This winner of the 2019 National Book Award for Translated Literature tells the story of a Prince Myshkin-like figure who returns at the end of his life to his provincial Hungarian hometown. Having escaped from his many casino debts in Buenos Aires, where he was living in exile, he longs to be reunited with his high-school sweetheart Marika.
... a typically extraordinary translation from Ottilie Mulzet ... Ascribing Krasznahorkai’s allure to plot is rarely fruitful; at best, the events are an armature over which the thickened material of consciousness can drape and flow ... The great paradox of his fiction is that the speed and intensity of its sentences suggests a seething, maximalist vision, though what actually happens is quite modest in terms of developed incident ... The wonderful paradox of [Krasznahorkai's] thought-killing exercises is that they in fact produce endless waves of foaming cognition. In just a few pages, he touches on the concept of the infinite, fear as the birth of culture, the cowardice of atheism, and the pervasiveness of human illusion ... His fiction’s recursive darkness can obscure its ambiguous grace. It makes space for everything human, which is to say even—and perhaps especially—the inhuman and the frankly monstrous. This is not hysterical realism but the triumph of excess in all its startling, gravid particularity ... a fitting capstone to Krasznahorkai’s tetralogy, one of the supreme achievements of contemporary literature. Now seems as good a time as any to name him among our greatest living novelists.
... superb ... a manic Greek chorus that infuses festive Technicolor into his multifaceted, bleak vision. It is Krasznahorkai’s funniest and most profound book and, quite possibly, also his most accessible. Krasznahorkai has hinted that this may be his final novel and, if that’s the case, then it is a tremendous sendoff to one of our most talented writers ... Krasznahorkai is an uncommonly generous writer. Even as he teases, maligns, and undermines his characters, he remains empathetic to their plights and blind spots, for he knows that even the most evil deeds are conjured by brokenness ... sections flow easily as Krasznahorkai’s meandering prose swaps points of view at each paragraph break, allowing his characters’ opinions to mesh and conflict. Incredible distance is covered in an oddly intimate, if disorienting, way. While this tactic can make a new reader initially seasick, the reader who sticks with it finds the going easier and the rewards many. The emotional and psychological realizations Krasznahorkai can evoke are singular and breathtaking ... As the world seeks to reduce and streamline communication, and as our attention spans are attenuated by our thirst for digital-world dopamine-hits, Baron Wenckheim’s Homecoming presents a powerful rebuttal to our infatuation with easy, saccharine anger ... precisely the novel we need in these difficult, foreboding times.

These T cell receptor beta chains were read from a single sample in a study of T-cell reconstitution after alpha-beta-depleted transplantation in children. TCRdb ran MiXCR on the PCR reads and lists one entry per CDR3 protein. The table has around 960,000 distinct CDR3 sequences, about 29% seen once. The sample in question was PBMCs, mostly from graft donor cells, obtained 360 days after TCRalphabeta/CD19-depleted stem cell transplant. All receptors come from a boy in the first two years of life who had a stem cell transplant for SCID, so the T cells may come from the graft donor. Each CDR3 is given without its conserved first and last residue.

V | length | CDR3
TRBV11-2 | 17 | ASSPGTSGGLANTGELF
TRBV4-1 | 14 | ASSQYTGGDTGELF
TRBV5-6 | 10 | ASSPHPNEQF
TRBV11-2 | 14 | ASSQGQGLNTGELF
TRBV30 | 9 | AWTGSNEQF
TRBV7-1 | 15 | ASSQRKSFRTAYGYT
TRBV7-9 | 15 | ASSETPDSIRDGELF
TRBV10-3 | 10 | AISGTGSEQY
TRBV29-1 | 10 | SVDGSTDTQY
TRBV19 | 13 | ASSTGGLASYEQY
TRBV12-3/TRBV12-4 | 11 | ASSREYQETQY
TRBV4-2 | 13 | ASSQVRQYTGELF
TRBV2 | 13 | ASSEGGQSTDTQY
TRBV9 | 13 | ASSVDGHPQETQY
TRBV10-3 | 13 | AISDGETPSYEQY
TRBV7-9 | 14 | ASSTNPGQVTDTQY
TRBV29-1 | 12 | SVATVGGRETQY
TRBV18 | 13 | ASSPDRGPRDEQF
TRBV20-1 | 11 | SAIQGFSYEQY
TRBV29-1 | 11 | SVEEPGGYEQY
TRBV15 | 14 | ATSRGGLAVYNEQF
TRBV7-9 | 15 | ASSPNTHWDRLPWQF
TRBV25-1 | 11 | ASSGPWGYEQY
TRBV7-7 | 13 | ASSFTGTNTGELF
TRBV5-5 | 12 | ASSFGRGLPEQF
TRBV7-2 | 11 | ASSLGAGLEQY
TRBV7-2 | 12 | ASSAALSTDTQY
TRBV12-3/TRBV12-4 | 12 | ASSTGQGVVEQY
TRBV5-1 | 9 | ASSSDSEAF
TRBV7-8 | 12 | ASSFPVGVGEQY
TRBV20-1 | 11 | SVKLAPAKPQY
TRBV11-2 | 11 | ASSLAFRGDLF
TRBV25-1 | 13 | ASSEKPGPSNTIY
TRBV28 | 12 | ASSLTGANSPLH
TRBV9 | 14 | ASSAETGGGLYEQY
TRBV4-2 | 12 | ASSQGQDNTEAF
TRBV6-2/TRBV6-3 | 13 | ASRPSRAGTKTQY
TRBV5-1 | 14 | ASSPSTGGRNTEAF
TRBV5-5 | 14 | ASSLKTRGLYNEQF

... his latest, longest, strangest, and possibly greatest novel ... though it has its confrontations with despair and nihilism, Wenckheim is the funniest of Krasznahorkai’s novels ... Part of Krasznahorkai’s genius has been his ability to absorb the tectonic changes of politics and culture into his singular style: his challenge of despair is applicable under any economic system ... Krasznahorkai’s work remains a powerful and pessimistic challenge to all forms of received thought, particularly intellectual laziness and the vain overestimation of our own goodness ... Maybe it is actually quite difficult to imagine the end of the world when we’re bombarded with so many false images of it. Figuring out who will get their face bitten off by a zombie on next week’s The Walking Dead (now entering its tenth season) isn’t a representation of the end of the world: it’s a franchisable facsimile of the world we can’t understand and maybe never could. Krasznahorkai invites us to consider more deeply the disorder that’s always lurked inside.